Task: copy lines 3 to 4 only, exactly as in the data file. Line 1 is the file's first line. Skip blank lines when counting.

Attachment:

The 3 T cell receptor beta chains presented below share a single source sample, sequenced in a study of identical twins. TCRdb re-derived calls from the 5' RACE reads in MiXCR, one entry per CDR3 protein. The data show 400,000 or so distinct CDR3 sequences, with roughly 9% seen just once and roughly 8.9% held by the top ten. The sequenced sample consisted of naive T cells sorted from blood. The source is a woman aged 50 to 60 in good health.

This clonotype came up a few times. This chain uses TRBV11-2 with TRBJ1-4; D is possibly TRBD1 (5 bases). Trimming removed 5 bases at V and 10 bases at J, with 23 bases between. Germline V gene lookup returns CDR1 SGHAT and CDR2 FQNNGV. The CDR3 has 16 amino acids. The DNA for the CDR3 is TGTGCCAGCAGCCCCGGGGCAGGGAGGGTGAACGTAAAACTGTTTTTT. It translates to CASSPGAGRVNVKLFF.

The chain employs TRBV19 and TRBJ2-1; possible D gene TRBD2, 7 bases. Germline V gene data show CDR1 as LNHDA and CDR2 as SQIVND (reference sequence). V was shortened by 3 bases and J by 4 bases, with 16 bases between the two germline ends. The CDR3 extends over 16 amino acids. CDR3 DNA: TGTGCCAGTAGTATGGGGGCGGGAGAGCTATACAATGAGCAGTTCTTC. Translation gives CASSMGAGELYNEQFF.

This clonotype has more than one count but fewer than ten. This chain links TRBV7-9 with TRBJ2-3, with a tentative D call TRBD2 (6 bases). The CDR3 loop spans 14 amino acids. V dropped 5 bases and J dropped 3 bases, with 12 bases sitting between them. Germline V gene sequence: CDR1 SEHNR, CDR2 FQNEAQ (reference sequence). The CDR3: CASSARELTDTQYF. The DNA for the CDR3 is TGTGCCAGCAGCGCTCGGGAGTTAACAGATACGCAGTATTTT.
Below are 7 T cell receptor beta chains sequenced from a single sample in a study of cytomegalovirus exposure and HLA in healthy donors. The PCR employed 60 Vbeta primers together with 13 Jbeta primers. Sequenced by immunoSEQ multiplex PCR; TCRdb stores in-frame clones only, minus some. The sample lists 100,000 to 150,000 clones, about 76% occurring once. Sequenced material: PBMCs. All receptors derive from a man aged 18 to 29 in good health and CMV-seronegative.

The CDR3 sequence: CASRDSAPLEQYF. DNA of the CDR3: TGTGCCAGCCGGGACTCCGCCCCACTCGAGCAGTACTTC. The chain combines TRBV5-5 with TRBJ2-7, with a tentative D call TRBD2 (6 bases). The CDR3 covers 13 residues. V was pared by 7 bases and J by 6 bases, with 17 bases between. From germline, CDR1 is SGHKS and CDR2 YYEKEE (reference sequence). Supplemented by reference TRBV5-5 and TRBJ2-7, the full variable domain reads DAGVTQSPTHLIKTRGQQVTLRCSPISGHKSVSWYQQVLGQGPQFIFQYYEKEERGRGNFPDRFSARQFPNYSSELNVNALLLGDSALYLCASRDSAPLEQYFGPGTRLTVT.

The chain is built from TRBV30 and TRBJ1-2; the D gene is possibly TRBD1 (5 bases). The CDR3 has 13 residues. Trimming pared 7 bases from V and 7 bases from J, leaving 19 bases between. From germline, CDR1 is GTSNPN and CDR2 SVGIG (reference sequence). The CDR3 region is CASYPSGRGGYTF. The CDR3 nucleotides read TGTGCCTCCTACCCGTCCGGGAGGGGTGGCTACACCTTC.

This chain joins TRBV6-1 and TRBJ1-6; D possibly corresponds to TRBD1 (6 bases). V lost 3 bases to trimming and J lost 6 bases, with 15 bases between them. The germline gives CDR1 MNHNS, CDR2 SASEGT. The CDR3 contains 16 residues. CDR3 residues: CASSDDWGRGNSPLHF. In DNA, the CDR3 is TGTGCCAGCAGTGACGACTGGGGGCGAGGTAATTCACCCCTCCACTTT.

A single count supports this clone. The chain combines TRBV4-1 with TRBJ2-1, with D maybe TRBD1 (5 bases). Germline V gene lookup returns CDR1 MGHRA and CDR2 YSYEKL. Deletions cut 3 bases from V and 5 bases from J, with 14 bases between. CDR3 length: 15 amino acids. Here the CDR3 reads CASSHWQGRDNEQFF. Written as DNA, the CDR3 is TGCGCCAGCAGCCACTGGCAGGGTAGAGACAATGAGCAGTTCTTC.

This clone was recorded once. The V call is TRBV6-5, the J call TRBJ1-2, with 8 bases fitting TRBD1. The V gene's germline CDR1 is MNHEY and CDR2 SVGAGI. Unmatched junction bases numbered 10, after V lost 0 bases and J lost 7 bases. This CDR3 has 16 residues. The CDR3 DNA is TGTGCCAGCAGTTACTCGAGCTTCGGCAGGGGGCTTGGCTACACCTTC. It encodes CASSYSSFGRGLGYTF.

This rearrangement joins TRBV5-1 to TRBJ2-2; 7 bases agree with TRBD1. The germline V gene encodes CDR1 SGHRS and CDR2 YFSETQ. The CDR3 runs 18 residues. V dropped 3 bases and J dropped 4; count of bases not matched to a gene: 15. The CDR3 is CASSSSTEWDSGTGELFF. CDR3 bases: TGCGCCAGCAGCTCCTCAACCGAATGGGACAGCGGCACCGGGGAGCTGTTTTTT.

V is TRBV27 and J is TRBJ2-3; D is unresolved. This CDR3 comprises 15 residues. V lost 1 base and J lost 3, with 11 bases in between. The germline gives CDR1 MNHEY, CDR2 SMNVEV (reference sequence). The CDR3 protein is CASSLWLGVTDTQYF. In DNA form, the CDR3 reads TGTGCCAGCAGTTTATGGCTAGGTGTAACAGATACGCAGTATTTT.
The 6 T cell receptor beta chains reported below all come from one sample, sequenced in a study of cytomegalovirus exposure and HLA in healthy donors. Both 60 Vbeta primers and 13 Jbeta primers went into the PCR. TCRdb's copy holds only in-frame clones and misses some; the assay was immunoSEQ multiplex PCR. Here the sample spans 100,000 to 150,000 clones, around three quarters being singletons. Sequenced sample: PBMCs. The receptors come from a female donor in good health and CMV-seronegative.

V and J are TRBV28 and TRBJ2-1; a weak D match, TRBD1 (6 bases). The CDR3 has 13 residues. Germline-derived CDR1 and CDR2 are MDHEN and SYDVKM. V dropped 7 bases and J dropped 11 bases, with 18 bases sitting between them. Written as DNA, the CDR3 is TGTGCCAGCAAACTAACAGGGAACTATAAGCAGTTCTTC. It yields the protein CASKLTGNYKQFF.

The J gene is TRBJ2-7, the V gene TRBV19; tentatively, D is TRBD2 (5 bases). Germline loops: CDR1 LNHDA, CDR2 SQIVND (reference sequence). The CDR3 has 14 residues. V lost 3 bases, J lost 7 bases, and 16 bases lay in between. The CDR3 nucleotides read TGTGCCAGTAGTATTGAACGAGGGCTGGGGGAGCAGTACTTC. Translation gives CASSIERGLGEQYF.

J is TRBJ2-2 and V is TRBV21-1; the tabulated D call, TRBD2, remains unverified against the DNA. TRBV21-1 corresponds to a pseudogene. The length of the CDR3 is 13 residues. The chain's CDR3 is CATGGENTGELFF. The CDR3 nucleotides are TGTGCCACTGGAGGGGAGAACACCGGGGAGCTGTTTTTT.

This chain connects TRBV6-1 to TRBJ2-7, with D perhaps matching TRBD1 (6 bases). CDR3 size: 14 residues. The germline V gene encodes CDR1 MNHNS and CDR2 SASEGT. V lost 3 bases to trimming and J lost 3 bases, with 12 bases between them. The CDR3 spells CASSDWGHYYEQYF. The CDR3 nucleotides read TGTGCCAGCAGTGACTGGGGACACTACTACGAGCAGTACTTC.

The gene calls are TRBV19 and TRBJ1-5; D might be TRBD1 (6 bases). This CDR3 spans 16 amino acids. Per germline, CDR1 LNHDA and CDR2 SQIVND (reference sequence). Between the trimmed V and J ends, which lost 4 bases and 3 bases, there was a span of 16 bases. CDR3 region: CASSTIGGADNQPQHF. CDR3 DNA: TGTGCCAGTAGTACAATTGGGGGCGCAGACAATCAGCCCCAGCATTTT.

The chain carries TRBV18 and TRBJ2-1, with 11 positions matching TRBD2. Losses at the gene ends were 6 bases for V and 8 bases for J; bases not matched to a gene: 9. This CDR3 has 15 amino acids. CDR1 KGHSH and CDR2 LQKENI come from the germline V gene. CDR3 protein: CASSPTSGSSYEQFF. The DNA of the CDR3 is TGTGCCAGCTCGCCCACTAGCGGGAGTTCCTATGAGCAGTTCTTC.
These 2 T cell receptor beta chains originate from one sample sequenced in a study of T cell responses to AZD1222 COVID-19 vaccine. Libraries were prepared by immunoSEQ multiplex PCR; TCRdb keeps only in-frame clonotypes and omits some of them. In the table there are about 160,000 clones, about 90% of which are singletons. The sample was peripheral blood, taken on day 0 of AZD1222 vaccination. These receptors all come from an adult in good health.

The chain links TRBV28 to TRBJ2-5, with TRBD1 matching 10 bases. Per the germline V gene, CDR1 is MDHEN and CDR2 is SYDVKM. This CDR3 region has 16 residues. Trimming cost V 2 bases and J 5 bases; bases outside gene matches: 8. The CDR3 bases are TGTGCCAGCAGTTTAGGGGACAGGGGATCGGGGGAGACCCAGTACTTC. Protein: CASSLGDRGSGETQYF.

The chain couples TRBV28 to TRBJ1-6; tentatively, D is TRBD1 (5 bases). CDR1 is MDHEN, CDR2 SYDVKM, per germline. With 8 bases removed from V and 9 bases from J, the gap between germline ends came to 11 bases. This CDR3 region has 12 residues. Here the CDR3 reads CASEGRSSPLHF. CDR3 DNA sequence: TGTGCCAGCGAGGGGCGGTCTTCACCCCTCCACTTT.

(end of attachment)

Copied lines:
The chain employs TRBV19 and TRBJ2-1; possible D gene TRBD2, 7 bases. Germline V gene data show CDR1 as LNHDA and CDR2 as SQIVND (reference sequence). V was shortened by 3 bases and J by 4 bases, with 16 bases between the two germline ends. The CDR3 extends over 16 amino acids. CDR3 DNA: TGTGCCAGTAGTATGGGGGCGGGAGAGCTATACAATGAGCAGTTCTTC. Translation gives CASSMGAGELYNEQFF.

This clonotype has more than one count but fewer than ten. This chain links TRBV7-9 with TRBJ2-3, with a tentative D call TRBD2 (6 bases). The CDR3 loop spans 14 amino acids. V dropped 5 bases and J dropped 3 bases, with 12 bases sitting between them. Germline V gene sequence: CDR1 SEHNR, CDR2 FQNEAQ (reference sequence). The CDR3: CASSARELTDTQYF. The DNA for the CDR3 is TGTGCCAGCAGCGCTCGGGAGTTAACAGATACGCAGTATTTT.